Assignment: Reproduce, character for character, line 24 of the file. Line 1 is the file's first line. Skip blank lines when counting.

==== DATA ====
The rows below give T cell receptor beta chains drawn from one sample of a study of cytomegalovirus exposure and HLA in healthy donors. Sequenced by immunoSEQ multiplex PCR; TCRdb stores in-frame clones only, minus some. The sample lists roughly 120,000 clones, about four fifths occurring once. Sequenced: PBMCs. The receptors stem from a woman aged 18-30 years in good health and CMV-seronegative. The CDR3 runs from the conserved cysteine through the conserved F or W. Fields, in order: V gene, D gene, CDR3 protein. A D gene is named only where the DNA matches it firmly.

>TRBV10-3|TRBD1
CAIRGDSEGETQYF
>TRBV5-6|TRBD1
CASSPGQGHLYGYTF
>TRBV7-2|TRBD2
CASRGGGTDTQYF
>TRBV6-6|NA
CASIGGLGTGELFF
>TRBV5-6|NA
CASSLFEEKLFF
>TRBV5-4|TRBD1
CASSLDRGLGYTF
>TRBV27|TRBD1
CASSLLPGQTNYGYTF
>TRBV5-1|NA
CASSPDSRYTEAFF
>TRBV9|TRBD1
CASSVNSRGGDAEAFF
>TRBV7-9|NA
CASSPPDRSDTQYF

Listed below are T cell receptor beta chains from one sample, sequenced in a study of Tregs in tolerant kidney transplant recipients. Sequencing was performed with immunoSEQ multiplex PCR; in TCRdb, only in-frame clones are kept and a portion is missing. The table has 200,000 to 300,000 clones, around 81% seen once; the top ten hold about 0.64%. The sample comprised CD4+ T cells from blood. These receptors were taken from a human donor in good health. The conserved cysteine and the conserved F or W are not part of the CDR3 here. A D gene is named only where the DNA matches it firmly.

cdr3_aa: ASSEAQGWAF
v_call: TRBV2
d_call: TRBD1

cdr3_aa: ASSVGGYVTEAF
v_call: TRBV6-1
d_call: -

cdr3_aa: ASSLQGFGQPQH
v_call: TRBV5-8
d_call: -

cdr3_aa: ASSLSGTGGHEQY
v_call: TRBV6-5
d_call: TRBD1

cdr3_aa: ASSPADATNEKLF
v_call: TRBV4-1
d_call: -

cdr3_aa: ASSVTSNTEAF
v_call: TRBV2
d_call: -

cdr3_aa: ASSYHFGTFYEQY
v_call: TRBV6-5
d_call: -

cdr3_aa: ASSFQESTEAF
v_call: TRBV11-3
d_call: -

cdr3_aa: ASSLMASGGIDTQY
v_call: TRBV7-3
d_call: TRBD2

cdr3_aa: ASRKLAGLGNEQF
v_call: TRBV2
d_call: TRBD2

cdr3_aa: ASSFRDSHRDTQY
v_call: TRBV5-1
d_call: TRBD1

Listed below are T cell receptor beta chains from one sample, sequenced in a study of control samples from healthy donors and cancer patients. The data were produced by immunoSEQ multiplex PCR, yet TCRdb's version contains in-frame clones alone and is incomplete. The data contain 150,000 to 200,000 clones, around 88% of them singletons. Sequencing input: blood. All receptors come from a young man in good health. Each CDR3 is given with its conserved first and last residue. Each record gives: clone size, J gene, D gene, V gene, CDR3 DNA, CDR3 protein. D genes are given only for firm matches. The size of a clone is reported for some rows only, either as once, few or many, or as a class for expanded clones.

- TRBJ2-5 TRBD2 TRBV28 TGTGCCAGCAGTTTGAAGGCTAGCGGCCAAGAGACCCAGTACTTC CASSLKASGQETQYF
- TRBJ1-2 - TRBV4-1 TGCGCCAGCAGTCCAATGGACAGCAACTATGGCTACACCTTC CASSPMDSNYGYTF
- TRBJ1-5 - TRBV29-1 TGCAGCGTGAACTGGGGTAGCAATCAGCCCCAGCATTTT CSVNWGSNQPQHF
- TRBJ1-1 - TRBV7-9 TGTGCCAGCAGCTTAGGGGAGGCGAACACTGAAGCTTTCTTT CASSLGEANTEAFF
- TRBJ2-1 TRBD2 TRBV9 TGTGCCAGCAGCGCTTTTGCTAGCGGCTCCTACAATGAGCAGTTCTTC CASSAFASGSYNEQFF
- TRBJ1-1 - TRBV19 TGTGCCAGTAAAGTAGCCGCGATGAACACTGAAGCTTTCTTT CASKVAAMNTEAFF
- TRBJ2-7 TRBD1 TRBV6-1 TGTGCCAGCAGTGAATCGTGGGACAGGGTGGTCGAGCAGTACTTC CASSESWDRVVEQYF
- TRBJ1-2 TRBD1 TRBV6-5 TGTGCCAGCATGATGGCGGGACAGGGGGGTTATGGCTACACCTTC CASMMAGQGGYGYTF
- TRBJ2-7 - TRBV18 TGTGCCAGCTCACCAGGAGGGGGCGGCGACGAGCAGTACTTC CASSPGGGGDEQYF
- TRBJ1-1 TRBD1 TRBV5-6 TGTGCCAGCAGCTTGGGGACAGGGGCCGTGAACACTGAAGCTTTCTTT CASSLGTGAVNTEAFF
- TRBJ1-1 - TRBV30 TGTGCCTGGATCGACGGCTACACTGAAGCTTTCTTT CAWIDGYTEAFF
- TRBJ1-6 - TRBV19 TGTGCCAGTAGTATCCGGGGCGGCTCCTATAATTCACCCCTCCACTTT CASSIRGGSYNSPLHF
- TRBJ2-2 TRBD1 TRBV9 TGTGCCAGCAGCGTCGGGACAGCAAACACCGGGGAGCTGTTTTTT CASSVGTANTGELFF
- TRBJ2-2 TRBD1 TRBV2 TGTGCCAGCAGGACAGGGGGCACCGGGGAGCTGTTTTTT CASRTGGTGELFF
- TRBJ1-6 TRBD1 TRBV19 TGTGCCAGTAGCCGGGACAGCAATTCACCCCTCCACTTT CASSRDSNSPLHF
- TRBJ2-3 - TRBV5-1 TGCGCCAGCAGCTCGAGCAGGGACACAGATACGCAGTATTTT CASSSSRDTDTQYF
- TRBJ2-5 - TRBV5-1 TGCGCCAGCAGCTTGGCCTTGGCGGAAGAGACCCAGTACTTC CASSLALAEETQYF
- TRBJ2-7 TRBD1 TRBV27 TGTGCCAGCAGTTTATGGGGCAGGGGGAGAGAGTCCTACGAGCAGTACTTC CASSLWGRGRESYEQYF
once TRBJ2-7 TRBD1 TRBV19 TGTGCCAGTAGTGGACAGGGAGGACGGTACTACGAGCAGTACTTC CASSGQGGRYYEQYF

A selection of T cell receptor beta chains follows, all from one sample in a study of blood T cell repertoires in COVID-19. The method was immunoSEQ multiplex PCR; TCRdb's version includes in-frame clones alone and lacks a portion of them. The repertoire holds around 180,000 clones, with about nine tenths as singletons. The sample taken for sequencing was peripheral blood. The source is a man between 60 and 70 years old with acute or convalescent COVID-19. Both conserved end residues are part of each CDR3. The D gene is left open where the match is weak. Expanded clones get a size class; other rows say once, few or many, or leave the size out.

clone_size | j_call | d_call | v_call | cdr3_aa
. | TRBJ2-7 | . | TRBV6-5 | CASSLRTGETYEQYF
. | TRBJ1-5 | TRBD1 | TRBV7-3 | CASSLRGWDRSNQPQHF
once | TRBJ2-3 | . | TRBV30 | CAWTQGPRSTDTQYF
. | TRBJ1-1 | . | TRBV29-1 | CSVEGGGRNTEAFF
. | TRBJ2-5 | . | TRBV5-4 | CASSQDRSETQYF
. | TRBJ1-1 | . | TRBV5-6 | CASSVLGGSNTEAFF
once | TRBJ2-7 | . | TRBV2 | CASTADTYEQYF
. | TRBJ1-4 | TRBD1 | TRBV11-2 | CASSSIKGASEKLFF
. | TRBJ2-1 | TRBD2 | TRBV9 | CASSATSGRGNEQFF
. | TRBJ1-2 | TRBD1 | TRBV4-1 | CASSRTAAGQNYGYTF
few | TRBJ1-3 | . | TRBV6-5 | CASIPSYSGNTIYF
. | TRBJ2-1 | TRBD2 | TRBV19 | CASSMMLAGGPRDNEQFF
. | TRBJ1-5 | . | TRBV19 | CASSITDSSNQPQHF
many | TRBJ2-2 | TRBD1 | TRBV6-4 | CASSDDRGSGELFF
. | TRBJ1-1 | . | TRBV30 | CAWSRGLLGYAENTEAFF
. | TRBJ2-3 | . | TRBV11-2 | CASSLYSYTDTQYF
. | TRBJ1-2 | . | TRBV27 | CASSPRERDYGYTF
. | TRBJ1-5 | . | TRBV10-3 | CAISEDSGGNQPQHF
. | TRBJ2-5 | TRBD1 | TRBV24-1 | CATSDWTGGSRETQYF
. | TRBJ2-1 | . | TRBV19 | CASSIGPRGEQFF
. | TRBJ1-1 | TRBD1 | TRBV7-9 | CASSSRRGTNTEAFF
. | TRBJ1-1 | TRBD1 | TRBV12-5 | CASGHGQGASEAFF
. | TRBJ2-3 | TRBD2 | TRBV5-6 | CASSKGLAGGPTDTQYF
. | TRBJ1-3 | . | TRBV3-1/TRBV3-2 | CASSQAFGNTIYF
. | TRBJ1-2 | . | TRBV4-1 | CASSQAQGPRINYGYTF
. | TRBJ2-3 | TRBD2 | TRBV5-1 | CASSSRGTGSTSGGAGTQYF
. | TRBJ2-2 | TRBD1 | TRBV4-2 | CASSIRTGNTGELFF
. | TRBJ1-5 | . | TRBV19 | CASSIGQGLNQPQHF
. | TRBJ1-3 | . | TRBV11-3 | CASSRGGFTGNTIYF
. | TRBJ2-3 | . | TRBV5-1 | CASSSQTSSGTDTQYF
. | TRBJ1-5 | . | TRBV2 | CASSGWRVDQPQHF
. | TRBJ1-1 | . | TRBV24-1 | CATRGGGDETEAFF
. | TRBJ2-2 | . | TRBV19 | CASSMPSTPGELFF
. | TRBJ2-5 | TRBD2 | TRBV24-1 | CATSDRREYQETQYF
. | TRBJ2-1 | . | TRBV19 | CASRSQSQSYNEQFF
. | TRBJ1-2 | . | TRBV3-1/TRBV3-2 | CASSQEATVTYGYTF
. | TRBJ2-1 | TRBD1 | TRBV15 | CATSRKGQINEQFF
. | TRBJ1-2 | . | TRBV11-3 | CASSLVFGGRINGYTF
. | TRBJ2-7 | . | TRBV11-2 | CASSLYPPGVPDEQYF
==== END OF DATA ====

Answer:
v_call: TRBV2